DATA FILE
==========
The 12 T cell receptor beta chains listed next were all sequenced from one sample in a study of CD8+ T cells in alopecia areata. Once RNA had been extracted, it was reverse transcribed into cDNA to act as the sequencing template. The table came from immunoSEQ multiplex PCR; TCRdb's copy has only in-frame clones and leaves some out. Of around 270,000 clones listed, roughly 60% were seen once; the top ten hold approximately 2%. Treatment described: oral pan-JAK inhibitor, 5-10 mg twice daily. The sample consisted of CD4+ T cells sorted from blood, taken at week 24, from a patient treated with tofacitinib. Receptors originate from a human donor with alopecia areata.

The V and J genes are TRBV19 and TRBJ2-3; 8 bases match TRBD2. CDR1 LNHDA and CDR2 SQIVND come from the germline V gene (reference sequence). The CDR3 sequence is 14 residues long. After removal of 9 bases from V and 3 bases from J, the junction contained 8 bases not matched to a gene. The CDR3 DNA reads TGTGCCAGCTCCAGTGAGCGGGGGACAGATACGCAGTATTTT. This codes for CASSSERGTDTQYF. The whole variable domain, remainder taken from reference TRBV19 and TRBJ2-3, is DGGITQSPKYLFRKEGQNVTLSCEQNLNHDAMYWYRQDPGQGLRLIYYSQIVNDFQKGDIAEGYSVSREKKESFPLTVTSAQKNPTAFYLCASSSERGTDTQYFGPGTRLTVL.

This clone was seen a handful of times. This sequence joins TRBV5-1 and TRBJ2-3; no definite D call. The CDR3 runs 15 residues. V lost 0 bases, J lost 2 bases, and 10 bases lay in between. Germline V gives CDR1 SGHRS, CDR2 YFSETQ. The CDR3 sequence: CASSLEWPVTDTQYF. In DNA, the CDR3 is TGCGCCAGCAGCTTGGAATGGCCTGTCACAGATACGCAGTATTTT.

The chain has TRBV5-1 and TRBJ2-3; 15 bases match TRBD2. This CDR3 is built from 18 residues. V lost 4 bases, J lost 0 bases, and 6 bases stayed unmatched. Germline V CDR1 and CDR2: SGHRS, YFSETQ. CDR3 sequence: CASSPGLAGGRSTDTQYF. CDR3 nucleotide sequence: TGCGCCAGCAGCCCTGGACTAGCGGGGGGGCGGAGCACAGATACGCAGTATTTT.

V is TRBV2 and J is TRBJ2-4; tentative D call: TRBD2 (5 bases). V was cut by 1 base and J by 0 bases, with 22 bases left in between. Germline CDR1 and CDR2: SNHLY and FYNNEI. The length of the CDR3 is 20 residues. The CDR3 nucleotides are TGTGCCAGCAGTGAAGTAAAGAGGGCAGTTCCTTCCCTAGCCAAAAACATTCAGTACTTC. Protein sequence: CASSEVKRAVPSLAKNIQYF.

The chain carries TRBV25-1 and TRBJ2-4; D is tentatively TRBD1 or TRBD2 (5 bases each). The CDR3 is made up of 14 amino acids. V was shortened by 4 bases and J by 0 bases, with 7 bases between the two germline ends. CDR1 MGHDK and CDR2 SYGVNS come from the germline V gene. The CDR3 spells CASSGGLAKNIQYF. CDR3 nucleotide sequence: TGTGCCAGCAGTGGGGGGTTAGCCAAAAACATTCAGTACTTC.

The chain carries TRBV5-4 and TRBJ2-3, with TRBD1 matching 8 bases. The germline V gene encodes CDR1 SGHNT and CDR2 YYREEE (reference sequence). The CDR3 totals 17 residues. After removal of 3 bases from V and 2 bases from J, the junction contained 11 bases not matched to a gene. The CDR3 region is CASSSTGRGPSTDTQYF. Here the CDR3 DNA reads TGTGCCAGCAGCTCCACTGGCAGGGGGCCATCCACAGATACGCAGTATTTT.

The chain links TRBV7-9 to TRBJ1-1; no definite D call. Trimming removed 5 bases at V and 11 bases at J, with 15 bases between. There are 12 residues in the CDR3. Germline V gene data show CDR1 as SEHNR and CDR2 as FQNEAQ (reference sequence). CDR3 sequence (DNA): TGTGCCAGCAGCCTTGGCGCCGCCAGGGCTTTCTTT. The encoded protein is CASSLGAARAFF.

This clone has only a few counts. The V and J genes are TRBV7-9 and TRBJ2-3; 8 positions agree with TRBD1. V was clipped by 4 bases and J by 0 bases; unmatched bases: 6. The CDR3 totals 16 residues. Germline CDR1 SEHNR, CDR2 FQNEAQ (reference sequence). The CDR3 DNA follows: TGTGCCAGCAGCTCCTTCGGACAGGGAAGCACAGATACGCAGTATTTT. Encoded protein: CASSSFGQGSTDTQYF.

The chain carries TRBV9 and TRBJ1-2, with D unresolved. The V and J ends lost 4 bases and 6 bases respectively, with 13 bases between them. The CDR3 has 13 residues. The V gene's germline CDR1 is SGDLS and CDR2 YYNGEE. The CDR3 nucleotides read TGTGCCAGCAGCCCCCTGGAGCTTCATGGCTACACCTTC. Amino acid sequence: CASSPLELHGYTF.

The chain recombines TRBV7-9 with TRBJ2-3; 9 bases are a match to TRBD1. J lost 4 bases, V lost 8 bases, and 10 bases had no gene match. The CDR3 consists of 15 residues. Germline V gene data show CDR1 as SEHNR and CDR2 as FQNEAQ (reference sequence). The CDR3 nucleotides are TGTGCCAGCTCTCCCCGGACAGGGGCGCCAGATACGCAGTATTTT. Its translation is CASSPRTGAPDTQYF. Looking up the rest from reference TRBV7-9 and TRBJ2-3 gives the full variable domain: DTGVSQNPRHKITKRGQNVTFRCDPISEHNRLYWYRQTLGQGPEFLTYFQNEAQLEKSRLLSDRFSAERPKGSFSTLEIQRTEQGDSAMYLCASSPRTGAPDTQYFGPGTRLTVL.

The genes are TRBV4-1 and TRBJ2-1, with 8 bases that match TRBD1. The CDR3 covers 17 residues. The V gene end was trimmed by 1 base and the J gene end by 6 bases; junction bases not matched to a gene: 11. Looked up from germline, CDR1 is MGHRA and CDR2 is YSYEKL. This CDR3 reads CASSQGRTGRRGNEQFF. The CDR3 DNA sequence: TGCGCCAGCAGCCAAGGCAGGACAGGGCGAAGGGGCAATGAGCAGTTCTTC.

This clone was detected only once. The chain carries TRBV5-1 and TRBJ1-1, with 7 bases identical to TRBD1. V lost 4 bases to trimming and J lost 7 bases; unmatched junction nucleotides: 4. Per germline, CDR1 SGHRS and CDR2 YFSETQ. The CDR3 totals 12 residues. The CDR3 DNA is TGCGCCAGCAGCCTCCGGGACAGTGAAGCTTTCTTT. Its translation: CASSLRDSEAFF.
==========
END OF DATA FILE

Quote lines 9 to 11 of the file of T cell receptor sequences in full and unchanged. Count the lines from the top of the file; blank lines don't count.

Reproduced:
This clone has only a few counts. The V and J genes are TRBV7-9 and TRBJ2-3; 8 positions agree with TRBD1. V was clipped by 4 bases and J by 0 bases; unmatched bases: 6. The CDR3 totals 16 residues. Germline CDR1 SEHNR, CDR2 FQNEAQ (reference sequence). The CDR3 DNA follows: TGTGCCAGCAGCTCCTTCGGACAGGGAAGCACAGATACGCAGTATTTT. Encoded protein: CASSSFGQGSTDTQYF.

The chain carries TRBV9 and TRBJ1-2, with D unresolved. The V and J ends lost 4 bases and 6 bases respectively, with 13 bases between them. The CDR3 has 13 residues. The V gene's germline CDR1 is SGDLS and CDR2 YYNGEE. The CDR3 nucleotides read TGTGCCAGCAGCCCCCTGGAGCTTCATGGCTACACCTTC. Amino acid sequence: CASSPLELHGYTF.

The chain recombines TRBV7-9 with TRBJ2-3; 9 bases are a match to TRBD1. J lost 4 bases, V lost 8 bases, and 10 bases had no gene match. The CDR3 consists of 15 residues. Germline V gene data show CDR1 as SEHNR and CDR2 as FQNEAQ (reference sequence). The CDR3 nucleotides are TGTGCCAGCTCTCCCCGGACAGGGGCGCCAGATACGCAGTATTTT. Its translation is CASSPRTGAPDTQYF. Looking up the rest from reference TRBV7-9 and TRBJ2-3 gives the full variable domain: DTGVSQNPRHKITKRGQNVTFRCDPISEHNRLYWYRQTLGQGPEFLTYFQNEAQLEKSRLLSDRFSAERPKGSFSTLEIQRTEQGDSAMYLCASSPRTGAPDTQYFGPGTRLTVL.